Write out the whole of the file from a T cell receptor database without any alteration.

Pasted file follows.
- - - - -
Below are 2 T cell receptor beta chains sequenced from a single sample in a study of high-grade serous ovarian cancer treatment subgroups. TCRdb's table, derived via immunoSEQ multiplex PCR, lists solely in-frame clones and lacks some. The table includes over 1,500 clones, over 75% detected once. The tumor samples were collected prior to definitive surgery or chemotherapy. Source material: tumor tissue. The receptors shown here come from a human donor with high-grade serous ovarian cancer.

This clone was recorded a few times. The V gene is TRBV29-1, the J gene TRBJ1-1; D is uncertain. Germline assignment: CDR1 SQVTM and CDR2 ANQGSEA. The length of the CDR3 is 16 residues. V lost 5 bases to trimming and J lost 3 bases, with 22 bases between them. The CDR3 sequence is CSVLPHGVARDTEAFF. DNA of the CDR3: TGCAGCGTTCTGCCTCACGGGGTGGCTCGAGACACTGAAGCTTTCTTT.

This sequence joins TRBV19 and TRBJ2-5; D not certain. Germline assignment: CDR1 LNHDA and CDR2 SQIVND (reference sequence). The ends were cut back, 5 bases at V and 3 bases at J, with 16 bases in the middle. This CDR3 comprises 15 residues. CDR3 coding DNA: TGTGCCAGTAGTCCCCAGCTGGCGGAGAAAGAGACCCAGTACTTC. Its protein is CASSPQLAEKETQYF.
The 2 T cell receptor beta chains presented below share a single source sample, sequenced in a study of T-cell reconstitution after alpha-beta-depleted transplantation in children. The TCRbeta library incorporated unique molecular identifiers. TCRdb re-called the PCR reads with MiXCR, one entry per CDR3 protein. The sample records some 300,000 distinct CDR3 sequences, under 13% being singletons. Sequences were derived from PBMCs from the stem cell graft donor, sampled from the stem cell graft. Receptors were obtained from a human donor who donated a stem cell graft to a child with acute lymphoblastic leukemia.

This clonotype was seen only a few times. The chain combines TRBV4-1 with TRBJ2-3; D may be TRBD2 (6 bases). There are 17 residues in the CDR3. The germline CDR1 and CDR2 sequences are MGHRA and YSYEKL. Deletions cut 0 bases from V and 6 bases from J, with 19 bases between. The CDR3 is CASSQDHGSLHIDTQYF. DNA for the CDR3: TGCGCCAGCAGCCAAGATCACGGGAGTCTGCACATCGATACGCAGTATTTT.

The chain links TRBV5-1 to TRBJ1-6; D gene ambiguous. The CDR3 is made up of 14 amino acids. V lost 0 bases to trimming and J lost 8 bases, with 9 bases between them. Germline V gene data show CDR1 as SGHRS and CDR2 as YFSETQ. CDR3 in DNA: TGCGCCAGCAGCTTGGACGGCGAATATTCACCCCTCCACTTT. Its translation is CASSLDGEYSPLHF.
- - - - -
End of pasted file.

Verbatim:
Below are 2 T cell receptor beta chains sequenced from a single sample in a study of high-grade serous ovarian cancer treatment subgroups. TCRdb's table, derived via immunoSEQ multiplex PCR, lists solely in-frame clones and lacks some. The table includes over 1,500 clones, over 75% detected once. The tumor samples were collected prior to definitive surgery or chemotherapy. Source material: tumor tissue. The receptors shown here come from a human donor with high-grade serous ovarian cancer.

This clone was recorded a few times. The V gene is TRBV29-1, the J gene TRBJ1-1; D is uncertain. Germline assignment: CDR1 SQVTM and CDR2 ANQGSEA. The length of the CDR3 is 16 residues. V lost 5 bases to trimming and J lost 3 bases, with 22 bases between them. The CDR3 sequence is CSVLPHGVARDTEAFF. DNA of the CDR3: TGCAGCGTTCTGCCTCACGGGGTGGCTCGAGACACTGAAGCTTTCTTT.

This sequence joins TRBV19 and TRBJ2-5; D not certain. Germline assignment: CDR1 LNHDA and CDR2 SQIVND (reference sequence). The ends were cut back, 5 bases at V and 3 bases at J, with 16 bases in the middle. This CDR3 comprises 15 residues. CDR3 coding DNA: TGTGCCAGTAGTCCCCAGCTGGCGGAGAAAGAGACCCAGTACTTC. Its protein is CASSPQLAEKETQYF.
The 2 T cell receptor beta chains presented below share a single source sample, sequenced in a study of T-cell reconstitution after alpha-beta-depleted transplantation in children. The TCRbeta library incorporated unique molecular identifiers. TCRdb re-called the PCR reads with MiXCR, one entry per CDR3 protein. The sample records some 300,000 distinct CDR3 sequences, under 13% being singletons. Sequences were derived from PBMCs from the stem cell graft donor, sampled from the stem cell graft. Receptors were obtained from a human donor who donated a stem cell graft to a child with acute lymphoblastic leukemia.

This clonotype was seen only a few times. The chain combines TRBV4-1 with TRBJ2-3; D may be TRBD2 (6 bases). There are 17 residues in the CDR3. The germline CDR1 and CDR2 sequences are MGHRA and YSYEKL. Deletions cut 0 bases from V and 6 bases from J, with 19 bases between. The CDR3 is CASSQDHGSLHIDTQYF. DNA for the CDR3: TGCGCCAGCAGCCAAGATCACGGGAGTCTGCACATCGATACGCAGTATTTT.

The chain links TRBV5-1 to TRBJ1-6; D gene ambiguous. The CDR3 is made up of 14 amino acids. V lost 0 bases to trimming and J lost 8 bases, with 9 bases between them. Germline V gene data show CDR1 as SGHRS and CDR2 as YFSETQ. CDR3 in DNA: TGCGCCAGCAGCTTGGACGGCGAATATTCACCCCTCCACTTT. Its translation is CASSLDGEYSPLHF.